Established in 794, 平野神社Hirano Shrine is a Shinto shrine in the northern part of Kyoto. The deities found here are 今木皇大神Imakisume-ookami (vitality), 久度Kudo-no-kami (“stove”, life, peace), 古開大神Furuaki-no-ookami (peace from malice) and 比賣大神Hime-no-ookami (fertility). Members of the Imperial family have visited the shrine since its earliest years, the shrine becoming the object of Imperial patronage in the 平安時代Heian Period. From 1871-1946, it was designated a 官幣大社kanpei-taisha, first rank of government-supported shrines. A cherry blossom festival is held annually since 985, the oldest festival in Kyoto to be held regularly, when 花山天皇Emperor Kazan ordered cherry blossom trees to be planted in the garden; there are currently about 400 trees of about 60 kinds of cherry blossoms.
I’ve heard throughout the years that Hirano Shrine is known for its many kinds of cherry blossoms and that each type blooms at its own speed, making cherry blossoms available for about two months here, but it wasn’t until late March of this year that I finally made it to check out cherry blossoms after visiting 松田珈琲Matsuda Coffee for the first time. Since it was a bit early in the season, there weren’t as many people making it easier for me to get around and admire the existing blooms while taking pictures.
outside the gate of the shrine off 西大路通Nishioji Street
the cherry blossoms right inside the entrance
making my way to the 本殿honden (main hall)…there were cherry blossom trees everywhere.
entering the 参道sandoh (path) to the honden from the side
the view up to the 中門chuumon (inner gate) after entering by the 大鳥居ohtorii (big gate)
櫻池Sakura-ike (Cherry Blossom Pond)
魁sakigake, one of the 10 rare types cherry blossoms at the shrine, blooming before the entrance to the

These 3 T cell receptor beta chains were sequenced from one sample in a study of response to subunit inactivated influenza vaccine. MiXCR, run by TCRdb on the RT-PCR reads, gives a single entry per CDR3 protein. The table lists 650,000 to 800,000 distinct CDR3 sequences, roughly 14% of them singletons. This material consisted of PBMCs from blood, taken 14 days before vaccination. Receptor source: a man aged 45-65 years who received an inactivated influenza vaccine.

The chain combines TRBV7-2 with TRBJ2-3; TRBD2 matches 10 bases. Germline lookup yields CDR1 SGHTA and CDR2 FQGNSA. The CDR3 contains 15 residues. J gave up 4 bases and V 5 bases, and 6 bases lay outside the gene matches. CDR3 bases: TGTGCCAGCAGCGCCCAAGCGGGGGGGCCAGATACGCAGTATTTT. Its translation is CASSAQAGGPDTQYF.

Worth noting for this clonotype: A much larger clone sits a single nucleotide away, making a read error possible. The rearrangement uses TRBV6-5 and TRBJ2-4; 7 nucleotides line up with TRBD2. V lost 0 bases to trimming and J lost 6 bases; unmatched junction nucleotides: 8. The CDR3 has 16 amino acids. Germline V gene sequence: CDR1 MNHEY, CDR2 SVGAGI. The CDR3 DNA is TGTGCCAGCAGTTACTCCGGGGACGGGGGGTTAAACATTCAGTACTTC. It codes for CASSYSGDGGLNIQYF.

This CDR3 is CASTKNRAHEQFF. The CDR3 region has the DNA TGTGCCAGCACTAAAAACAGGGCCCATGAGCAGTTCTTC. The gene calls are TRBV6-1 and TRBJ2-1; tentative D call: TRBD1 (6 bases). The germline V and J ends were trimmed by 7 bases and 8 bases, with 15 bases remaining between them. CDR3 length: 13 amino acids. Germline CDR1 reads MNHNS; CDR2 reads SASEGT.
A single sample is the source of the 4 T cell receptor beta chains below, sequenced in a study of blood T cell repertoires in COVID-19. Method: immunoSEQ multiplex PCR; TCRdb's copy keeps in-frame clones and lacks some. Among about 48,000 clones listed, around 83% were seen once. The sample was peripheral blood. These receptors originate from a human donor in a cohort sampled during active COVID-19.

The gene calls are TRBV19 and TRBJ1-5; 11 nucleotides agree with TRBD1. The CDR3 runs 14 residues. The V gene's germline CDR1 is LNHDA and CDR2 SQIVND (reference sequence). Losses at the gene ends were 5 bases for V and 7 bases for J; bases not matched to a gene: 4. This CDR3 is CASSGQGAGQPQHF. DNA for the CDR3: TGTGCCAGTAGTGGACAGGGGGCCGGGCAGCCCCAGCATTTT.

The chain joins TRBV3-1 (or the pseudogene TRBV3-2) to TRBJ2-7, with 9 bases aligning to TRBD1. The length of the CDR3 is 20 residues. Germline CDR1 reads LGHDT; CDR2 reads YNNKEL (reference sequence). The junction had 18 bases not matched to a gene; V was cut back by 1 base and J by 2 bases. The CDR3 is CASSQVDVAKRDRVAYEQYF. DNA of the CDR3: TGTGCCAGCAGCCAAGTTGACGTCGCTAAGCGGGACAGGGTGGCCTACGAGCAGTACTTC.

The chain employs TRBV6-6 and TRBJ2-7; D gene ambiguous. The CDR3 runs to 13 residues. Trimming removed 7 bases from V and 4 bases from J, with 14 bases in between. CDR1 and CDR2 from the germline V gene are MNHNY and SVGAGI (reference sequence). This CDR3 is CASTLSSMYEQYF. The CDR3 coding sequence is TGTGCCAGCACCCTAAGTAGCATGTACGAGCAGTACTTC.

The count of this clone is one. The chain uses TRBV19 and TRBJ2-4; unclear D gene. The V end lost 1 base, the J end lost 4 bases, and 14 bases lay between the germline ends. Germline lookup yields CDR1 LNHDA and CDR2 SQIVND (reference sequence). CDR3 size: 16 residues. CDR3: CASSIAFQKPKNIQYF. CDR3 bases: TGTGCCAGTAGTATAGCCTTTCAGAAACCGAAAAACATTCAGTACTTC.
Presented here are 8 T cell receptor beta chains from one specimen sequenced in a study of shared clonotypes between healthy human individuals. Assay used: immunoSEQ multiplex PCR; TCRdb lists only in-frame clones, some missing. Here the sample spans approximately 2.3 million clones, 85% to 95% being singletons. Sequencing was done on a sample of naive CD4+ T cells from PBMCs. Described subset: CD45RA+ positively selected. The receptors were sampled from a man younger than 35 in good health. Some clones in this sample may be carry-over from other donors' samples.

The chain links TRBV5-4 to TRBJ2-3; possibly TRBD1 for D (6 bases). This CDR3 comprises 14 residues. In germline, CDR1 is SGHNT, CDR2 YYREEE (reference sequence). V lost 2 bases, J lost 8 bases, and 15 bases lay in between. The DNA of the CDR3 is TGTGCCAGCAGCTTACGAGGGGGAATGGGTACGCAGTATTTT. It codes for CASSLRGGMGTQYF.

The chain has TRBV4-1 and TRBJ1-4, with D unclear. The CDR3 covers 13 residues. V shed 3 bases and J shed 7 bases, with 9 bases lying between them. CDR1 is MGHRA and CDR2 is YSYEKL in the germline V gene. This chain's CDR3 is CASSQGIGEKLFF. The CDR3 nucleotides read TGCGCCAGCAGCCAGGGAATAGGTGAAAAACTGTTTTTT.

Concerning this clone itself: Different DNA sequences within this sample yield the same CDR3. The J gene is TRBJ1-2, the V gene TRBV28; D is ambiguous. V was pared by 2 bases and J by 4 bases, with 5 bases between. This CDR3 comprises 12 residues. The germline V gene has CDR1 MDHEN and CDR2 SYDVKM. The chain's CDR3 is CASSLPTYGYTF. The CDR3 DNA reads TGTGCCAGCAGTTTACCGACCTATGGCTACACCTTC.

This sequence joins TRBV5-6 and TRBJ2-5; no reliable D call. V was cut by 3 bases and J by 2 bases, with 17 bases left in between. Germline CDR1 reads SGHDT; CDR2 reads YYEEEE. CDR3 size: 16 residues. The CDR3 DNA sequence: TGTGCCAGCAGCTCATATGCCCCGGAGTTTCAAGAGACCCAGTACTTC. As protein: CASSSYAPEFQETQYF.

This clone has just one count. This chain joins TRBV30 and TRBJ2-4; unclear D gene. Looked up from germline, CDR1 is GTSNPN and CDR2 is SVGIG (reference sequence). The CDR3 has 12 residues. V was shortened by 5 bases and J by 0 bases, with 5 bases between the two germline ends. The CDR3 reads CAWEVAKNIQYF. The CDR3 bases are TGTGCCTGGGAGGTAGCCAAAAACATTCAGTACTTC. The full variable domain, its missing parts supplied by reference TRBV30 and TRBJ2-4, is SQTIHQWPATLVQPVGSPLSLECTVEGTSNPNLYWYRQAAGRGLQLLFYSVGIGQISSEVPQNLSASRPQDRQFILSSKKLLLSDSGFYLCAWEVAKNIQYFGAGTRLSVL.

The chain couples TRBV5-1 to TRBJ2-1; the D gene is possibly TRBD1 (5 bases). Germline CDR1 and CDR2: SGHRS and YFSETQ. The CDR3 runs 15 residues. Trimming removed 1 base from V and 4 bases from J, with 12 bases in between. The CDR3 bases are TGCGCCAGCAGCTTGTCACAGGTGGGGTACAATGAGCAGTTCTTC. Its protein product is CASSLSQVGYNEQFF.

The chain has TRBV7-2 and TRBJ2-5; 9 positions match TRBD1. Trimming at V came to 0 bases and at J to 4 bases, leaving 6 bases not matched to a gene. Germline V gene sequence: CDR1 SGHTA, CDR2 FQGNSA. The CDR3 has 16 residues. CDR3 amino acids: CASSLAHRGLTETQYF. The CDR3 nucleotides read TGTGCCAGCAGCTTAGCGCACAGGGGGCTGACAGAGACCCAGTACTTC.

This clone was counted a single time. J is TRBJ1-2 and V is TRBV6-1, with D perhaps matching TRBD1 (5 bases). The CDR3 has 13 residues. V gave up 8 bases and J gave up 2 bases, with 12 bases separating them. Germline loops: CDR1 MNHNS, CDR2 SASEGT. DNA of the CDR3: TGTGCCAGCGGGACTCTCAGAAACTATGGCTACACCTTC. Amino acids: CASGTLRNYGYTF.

拝殿haiden (worship hall) with the honden behind it
すえひろがねSuehiro-gane Stone, the largest magnetic rock in Japan that is said to bestow power on those who touch it, in front of the 大楠ohkusu(noki) (big camphor tree) around which one circles to the right to ward off evil and gain energy
絵馬emas (wooden plates on which prayers or wishes are written) hanging around the camphor tree
十月桜juugatsu-zakura (October) to the side of the honden
the entrance to the 桜苑sakura-en (cherry blossom garden)…although the whole place wasn’t in full bloom yet, there were still cherry blossoms worth viewing.
yukiyama cherry blossoms inside the garden
桜茶屋Sakura-chaya (“Cherry Blossom Teahouse”) with night stalls and seats where visitors can eat and drink while viewing cherry blossoms (from March 25-April 20)
There were more types of cherry blossoms in one place than I usually see, so I focused on one type at a time to revel in the beauty which can be somewhat lost in the overall picture. I regret that I didn’t go back later to see more as they bloomed but I felt pretty accomplished in actually having done some 花見hanami (cherry-blossom viewing) this year.☺